Thanks for that. It does make sense.

What I’ve found is for squats and DL I can only tolerate so much heavy work and stuff like dynamic effort style work before it beats me up. Bench is different, I think mainly because it is so far behind the other two.

However, I can do a bunch of assist stuff without getting so beat up so I figure it makes more sense for me to do just enough squat and DL to get stronger but to add a bunch of assistance to get individual points of each lift stronger.

Luckily, a upper and middle back work applies to all three.
[/quote]
I’d say it varies on where you are at as a lifter. You can get strong by barely doing the competition lifts heavy/frequently, and you can get strong by doing lots of work with the competition lifts. With the latter you’d probably run into imbalances if you don’t include supplementary/assistance work to round out imbalances.

Hope you have a good off season, bud. I am trying to get my GPP up myself, I have gotten into disgustingly bad shape. [/quote]

That’s very true. When I started out all I really did was squat and DL variations. I did other stuff but that accounted for probably 75% of my training.

What is this ‘off season’ of which you speak? Right now I’m prepping for a push/pull on 6 December and a week or so after that I’ll start my 12 week prep for my next full power meet mid March 2016.

Admittedly, preparing for a push/pull makes it kind of off season for squat which is why I’m just doing SSB squats to mostly get my stance and depth exactly right.


#7

[quote]MarkKO wrote:

[quote]Destrength wrote:

[quote]MarkKO wrote:

[quote]lift206 wrote:
The ratio doesn’t matter. For some people, they can stick to the main lifts and progress without having weaknesses or technical issues hold them back. Some people like training heavy on the main work and getting in a lot of volume with assistance. Some people like getting a lot of moderate-heavy volume from the main work.

It’s more important to understand how the movements will help you. If a person misjudges their weaknesses, a significant amount of volume in either the main work or assistance work may not help. Sometimes the strengths can’t outrun the weaknesses.[/quote]

Thanks for that. It does make sense.

What I’ve found is for squats and DL I can only tolerate so much heavy work and stuff like dynamic effort style work before it beats me up. Bench is different, I think mainly because it is so far behind the other two.

However, I can do a bunch of assist stuff without getting so beat up so I figure it makes more sense for me to do just enough squat and DL to get stronger but to add a bunch of assistance to get individual points of each lift stronger.

Luckily, a upper and middle back work applies to all three.
[/quote]
I’d say it varies on where you are at as a lifter. You can get strong by barely doing the competition lifts heavy/frequently, and you can get strong by doing lots of work with the competition lifts. With the latter you’d probably run into imbalances if you don’t include supplementary/assistance work to round out imbalances.

Hope you have a good off season, bud. I am trying to get my GPP up myself, I have gotten into disgustingly bad shape. [/quote]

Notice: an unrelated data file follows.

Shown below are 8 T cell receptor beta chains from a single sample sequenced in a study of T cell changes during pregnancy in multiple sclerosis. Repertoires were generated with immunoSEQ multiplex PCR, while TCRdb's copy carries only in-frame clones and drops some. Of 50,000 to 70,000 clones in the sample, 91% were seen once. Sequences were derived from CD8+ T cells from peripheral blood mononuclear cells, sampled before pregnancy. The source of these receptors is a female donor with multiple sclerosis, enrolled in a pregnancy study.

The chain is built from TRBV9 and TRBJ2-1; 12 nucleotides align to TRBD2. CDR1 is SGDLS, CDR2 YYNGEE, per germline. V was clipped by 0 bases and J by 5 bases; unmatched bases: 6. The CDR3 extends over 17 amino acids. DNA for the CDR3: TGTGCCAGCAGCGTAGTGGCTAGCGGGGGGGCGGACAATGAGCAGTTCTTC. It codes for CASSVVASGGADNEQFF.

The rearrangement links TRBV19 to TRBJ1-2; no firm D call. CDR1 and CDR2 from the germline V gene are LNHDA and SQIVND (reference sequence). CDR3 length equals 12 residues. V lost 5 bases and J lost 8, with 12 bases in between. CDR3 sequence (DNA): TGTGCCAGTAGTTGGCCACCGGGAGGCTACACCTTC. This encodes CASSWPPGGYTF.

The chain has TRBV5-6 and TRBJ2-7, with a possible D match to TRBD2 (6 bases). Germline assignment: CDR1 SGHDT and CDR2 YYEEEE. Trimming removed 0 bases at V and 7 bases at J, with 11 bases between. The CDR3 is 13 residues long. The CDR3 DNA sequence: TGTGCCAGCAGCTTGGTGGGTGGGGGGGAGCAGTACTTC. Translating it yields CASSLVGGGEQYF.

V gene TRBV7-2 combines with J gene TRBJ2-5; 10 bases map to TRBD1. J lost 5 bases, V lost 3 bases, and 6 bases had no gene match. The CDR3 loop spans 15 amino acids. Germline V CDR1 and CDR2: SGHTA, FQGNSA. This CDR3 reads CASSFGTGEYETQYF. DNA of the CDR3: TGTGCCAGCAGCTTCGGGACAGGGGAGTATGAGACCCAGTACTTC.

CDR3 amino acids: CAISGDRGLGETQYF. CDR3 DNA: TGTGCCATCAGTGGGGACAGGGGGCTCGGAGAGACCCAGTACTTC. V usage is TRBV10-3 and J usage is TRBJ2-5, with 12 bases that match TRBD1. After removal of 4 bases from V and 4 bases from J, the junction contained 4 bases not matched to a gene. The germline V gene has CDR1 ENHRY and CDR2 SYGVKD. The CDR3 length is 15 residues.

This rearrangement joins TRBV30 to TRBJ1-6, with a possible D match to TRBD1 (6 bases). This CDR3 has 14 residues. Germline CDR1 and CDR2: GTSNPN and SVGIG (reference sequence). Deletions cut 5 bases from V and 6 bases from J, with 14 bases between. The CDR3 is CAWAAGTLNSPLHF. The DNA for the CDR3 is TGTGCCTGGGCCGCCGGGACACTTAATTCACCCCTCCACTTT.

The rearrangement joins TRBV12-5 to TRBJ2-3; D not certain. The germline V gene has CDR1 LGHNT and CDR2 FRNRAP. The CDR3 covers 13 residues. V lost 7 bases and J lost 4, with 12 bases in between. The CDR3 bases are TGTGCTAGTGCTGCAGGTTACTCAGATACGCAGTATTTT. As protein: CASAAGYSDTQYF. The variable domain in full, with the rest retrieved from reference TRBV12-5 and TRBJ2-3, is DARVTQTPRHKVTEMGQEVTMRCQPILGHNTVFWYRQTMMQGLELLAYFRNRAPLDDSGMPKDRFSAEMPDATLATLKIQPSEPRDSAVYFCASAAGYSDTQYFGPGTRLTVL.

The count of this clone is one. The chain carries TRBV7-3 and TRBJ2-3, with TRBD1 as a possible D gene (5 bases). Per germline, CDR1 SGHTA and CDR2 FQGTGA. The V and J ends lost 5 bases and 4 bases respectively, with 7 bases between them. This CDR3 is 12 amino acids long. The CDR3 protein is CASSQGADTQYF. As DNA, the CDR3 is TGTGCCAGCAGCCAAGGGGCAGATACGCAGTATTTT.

That’s very true. When I started out all I really did was squat and DL variations. I did other stuff but that accounted for probably 75% of my training.

What is this ‘off season’ of which you speak? Right now I’m prepping for a push/pull on 6 December and a week or so after that I’ll start my 12 week prep for my next full power meet mid March 2016.

Admittedly, preparing for a push/pull makes it kind of off season for squat which is why I’m just doing SSB squats to mostly get my stance and depth exactly right. [/quote]
Oh, I didn’t know you were doing a push/pull meet. I had just assumed you were doing a long off season until your full power meet.


#8

[quote]Destrength wrote:

[quote]MarkKO wrote:

[quote]Destrength wrote:

[quote]MarkKO wrote:

[quote]lift206 wrote:
The ratio doesn’t matter. For some people, they can stick to the main lifts and progress without having weaknesses or technical issues hold them back. Some people like training heavy on the main work and getting in a lot of volume with assistance. Some people like getting a lot of moderate-heavy volume from the main work.

It’s more important to understand how the movements will help you. If a person misjudges their weaknesses, a significant amount of volume in either the main work or assistance work may not help. Sometimes the strengths can’t outrun the weaknesses.[/quote]

Thanks for that. It does make sense.

What I’ve found is for squats and DL I can only tolerate so much heavy work and stuff like dynamic effort style work before it beats me up. Bench is different, I think mainly because it is so far behind the other two.

However, I can do a bunch of assist stuff without getting so beat up so I figure it makes more sense for me to do just enough squat and DL to get stronger but to add a bunch of assistance to get individual points of each lift stronger.

Luckily, a upper and middle back work applies to all three.
[/quote]
I’d say it varies on where you are at as a lifter. You can get strong by barely doing the competition lifts heavy/frequently, and you can get strong by doing lots of work with the competition lifts. With the latter you’d probably run into imbalances if you don’t include supplementary/assistance work to round out imbalances.

Hope you have a good off season, bud. I am trying to get my GPP up myself, I have gotten into disgustingly bad shape. [/quote]

That’s very true. When I started out all I really did was squat and DL variations. I did other stuff but that accounted for probably 75% of my training.

What is this ‘off season’ of which you speak? Right now I’m prepping for a push/pull on 6 December and a week or so after that I’ll start my 12 week prep for my next full power meet mid March 2016.

Admittedly, preparing for a push/pull makes it kind of off season for squat which is why I’m just doing SSB squats to mostly get my stance and depth exactly right. [/quote]
Oh, I didn’t know you were doing a push/pull meet. I had just assumed you were doing a long off season until your full power meet. [/quote]

That was the plan but I have unfinished business with deadlift.